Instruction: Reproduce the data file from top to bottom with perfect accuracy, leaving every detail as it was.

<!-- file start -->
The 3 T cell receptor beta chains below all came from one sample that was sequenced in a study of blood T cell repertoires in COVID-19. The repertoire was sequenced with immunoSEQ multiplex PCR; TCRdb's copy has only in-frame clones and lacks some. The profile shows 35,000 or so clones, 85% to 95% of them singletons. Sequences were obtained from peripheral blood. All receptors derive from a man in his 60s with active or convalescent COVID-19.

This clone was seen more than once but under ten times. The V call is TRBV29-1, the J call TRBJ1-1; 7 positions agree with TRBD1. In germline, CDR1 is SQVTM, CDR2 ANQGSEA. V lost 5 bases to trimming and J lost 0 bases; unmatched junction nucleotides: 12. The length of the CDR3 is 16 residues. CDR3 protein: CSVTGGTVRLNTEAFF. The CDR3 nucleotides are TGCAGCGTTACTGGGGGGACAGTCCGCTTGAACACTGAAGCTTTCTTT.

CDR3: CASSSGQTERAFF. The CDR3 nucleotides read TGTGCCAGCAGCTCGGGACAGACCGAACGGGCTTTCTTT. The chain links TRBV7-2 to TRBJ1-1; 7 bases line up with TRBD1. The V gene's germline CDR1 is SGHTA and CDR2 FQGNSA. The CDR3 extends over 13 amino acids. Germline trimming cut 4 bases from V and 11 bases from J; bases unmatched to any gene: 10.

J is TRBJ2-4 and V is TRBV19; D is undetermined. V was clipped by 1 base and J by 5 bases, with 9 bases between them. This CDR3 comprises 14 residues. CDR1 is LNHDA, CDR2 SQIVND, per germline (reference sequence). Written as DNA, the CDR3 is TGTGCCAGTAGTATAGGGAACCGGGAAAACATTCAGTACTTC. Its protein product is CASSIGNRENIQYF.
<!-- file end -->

The 3 T cell receptor beta chains below all came from one sample that was sequenced in a study of blood T cell repertoires in COVID-19. The repertoire was sequenced with immunoSEQ multiplex PCR; TCRdb's copy has only in-frame clones and lacks some. The profile shows 35,000 or so clones, 85% to 95% of them singletons. Sequences were obtained from peripheral blood. All receptors derive from a man in his 60s with active or convalescent COVID-19.

This clone was seen more than once but under ten times. The V call is TRBV29-1, the J call TRBJ1-1; 7 positions agree with TRBD1. In germline, CDR1 is SQVTM, CDR2 ANQGSEA. V lost 5 bases to trimming and J lost 0 bases; unmatched junction nucleotides: 12. The length of the CDR3 is 16 residues. CDR3 protein: CSVTGGTVRLNTEAFF. The CDR3 nucleotides are TGCAGCGTTACTGGGGGGACAGTCCGCTTGAACACTGAAGCTTTCTTT.

CDR3: CASSSGQTERAFF. The CDR3 nucleotides read TGTGCCAGCAGCTCGGGACAGACCGAACGGGCTTTCTTT. The chain links TRBV7-2 to TRBJ1-1; 7 bases line up with TRBD1. The V gene's germline CDR1 is SGHTA and CDR2 FQGNSA. The CDR3 extends over 13 amino acids. Germline trimming cut 4 bases from V and 11 bases from J; bases unmatched to any gene: 10.

J is TRBJ2-4 and V is TRBV19; D is undetermined. V was clipped by 1 base and J by 5 bases, with 9 bases between them. This CDR3 comprises 14 residues. CDR1 is LNHDA, CDR2 SQIVND, per germline (reference sequence). Written as DNA, the CDR3 is TGTGCCAGTAGTATAGGGAACCGGGAAAACATTCAGTACTTC. Its protein product is CASSIGNRENIQYF.